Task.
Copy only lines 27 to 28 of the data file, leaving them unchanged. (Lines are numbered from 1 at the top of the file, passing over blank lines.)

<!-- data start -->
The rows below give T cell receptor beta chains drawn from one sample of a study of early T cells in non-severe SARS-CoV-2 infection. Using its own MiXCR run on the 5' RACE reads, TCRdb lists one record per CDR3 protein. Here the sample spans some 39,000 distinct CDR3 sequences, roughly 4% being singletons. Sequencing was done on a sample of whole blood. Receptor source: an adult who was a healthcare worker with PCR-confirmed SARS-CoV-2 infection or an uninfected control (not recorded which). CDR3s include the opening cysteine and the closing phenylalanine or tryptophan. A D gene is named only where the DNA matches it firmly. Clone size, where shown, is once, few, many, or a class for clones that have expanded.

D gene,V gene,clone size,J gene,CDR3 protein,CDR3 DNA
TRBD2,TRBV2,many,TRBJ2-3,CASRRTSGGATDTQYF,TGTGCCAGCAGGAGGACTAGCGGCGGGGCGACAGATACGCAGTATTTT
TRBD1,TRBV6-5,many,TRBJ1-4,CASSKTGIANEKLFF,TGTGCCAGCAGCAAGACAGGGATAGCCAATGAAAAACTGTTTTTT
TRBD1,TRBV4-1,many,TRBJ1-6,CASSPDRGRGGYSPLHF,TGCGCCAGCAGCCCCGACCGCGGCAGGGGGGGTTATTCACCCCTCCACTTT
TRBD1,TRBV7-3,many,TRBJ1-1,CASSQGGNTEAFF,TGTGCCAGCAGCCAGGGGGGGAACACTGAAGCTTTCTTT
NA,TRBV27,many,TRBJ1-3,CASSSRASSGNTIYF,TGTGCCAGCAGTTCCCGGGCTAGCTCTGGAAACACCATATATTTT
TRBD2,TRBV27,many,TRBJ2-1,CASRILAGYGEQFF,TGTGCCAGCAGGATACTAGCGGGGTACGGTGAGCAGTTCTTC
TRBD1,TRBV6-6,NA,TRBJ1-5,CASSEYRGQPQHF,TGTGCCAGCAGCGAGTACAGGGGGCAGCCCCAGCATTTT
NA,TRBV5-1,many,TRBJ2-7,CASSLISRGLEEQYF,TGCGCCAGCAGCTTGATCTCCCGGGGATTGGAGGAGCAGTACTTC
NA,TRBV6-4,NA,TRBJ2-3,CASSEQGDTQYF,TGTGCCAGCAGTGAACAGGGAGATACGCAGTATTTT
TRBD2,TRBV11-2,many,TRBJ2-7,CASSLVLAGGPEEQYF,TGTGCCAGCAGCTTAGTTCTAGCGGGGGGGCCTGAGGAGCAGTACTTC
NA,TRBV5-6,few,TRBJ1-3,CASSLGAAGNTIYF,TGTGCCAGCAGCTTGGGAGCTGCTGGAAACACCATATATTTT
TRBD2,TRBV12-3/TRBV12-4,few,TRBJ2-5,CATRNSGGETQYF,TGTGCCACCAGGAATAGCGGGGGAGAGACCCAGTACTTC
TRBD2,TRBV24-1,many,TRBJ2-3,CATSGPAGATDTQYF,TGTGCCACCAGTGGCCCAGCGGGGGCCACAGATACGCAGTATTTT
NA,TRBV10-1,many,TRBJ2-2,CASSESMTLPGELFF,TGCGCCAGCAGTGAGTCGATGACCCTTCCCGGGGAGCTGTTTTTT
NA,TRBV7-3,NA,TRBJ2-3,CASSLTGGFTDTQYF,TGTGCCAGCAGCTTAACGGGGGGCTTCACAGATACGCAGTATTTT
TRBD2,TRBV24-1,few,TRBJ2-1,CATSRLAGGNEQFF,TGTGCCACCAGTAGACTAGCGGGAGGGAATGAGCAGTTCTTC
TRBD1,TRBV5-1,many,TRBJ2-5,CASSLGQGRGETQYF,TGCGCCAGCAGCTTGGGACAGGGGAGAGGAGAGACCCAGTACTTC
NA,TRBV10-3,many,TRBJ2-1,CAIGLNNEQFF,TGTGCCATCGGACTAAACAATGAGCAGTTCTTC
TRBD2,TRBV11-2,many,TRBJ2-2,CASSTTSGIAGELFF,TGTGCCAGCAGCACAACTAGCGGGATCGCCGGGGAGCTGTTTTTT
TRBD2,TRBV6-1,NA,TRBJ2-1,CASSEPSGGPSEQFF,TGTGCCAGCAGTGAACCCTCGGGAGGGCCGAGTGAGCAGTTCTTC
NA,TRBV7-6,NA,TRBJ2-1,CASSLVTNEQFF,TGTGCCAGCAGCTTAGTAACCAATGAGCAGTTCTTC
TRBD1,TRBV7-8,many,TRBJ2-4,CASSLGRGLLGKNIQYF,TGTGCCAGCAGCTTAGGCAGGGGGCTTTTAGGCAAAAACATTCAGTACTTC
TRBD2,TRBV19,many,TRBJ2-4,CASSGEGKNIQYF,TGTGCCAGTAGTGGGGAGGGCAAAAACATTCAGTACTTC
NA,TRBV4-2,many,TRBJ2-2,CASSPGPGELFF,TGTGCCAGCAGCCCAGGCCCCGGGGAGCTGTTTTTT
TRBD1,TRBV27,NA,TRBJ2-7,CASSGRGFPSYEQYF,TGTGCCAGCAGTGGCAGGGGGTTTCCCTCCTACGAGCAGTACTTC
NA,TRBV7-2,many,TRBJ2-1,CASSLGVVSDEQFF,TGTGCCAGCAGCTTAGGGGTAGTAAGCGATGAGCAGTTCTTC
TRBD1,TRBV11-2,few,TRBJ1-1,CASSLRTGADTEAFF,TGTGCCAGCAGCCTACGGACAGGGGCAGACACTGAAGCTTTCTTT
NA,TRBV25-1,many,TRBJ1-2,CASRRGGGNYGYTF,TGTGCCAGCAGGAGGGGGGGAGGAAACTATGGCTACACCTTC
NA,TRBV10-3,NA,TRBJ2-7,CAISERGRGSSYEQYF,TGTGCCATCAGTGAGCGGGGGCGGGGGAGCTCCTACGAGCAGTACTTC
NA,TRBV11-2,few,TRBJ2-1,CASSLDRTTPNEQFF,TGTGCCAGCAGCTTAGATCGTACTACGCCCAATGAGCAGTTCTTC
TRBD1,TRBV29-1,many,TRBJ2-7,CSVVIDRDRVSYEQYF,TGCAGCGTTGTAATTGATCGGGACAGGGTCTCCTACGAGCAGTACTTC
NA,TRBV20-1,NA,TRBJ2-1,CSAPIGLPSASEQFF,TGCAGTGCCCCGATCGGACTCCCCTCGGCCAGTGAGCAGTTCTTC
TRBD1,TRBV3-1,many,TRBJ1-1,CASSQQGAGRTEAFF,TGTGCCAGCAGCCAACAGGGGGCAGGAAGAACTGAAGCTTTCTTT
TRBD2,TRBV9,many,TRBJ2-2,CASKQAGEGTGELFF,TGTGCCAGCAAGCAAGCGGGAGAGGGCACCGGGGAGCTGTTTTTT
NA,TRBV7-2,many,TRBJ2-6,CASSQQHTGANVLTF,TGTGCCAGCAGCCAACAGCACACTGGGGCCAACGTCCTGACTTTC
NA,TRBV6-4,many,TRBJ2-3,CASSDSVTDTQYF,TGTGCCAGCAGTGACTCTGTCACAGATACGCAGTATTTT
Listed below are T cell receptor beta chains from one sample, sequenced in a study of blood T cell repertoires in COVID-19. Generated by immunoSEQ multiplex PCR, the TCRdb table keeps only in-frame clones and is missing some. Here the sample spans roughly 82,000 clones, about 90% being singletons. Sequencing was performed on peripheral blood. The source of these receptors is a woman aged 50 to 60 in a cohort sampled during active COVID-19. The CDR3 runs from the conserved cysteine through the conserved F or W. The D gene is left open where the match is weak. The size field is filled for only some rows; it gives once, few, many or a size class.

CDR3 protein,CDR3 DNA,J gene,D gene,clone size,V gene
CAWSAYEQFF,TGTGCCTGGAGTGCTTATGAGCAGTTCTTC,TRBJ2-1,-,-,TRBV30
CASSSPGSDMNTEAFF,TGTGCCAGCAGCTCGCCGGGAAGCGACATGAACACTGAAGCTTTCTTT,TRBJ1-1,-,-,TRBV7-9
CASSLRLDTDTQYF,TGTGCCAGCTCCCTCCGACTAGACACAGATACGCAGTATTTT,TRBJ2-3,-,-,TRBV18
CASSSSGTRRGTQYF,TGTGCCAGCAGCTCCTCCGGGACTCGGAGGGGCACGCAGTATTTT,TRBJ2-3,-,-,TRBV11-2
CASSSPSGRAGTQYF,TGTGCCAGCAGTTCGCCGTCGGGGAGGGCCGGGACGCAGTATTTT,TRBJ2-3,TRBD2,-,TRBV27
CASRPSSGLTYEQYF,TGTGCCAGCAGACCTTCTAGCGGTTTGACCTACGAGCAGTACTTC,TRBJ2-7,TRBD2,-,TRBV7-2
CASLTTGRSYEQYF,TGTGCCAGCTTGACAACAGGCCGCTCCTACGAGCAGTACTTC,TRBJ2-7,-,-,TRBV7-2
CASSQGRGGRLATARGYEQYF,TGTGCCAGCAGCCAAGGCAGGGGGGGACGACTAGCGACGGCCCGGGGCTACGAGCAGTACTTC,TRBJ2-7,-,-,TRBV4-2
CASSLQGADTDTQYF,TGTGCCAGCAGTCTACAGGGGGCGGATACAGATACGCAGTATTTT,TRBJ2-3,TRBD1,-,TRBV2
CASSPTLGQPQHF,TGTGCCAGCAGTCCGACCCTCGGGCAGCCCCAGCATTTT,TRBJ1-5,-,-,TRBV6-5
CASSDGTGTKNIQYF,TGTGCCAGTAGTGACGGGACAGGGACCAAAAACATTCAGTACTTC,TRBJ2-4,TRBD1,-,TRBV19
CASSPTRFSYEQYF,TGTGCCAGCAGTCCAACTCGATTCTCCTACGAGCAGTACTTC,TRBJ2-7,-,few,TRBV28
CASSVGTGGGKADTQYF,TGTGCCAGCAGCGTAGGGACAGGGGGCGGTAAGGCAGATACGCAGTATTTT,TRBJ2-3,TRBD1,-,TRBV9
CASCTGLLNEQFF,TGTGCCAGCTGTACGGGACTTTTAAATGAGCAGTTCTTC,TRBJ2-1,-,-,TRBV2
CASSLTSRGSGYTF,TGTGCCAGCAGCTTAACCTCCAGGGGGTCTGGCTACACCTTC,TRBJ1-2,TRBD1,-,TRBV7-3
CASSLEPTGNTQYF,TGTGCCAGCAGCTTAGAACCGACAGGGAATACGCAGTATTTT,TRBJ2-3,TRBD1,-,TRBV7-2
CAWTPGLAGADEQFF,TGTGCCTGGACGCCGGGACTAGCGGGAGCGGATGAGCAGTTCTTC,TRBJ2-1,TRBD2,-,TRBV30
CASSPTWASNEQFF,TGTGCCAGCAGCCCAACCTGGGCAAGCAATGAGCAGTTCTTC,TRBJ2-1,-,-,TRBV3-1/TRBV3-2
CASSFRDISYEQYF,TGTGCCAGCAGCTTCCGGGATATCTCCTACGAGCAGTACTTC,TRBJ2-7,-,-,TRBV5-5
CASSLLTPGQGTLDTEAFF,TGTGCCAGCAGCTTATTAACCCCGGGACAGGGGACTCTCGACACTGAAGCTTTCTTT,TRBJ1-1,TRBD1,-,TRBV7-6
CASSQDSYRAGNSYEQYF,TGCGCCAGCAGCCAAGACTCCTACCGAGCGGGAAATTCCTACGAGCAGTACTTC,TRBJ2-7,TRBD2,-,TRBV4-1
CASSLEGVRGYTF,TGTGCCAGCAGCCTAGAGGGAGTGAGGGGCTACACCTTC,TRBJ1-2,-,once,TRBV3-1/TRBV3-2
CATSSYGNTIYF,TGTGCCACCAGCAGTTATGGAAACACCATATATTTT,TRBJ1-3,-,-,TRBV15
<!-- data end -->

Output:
TRBD1,TRBV27,NA,TRBJ2-7,CASSGRGFPSYEQYF,TGTGCCAGCAGTGGCAGGGGGTTTCCCTCCTACGAGCAGTACTTC
NA,TRBV7-2,many,TRBJ2-1,CASSLGVVSDEQFF,TGTGCCAGCAGCTTAGGGGTAGTAAGCGATGAGCAGTTCTTC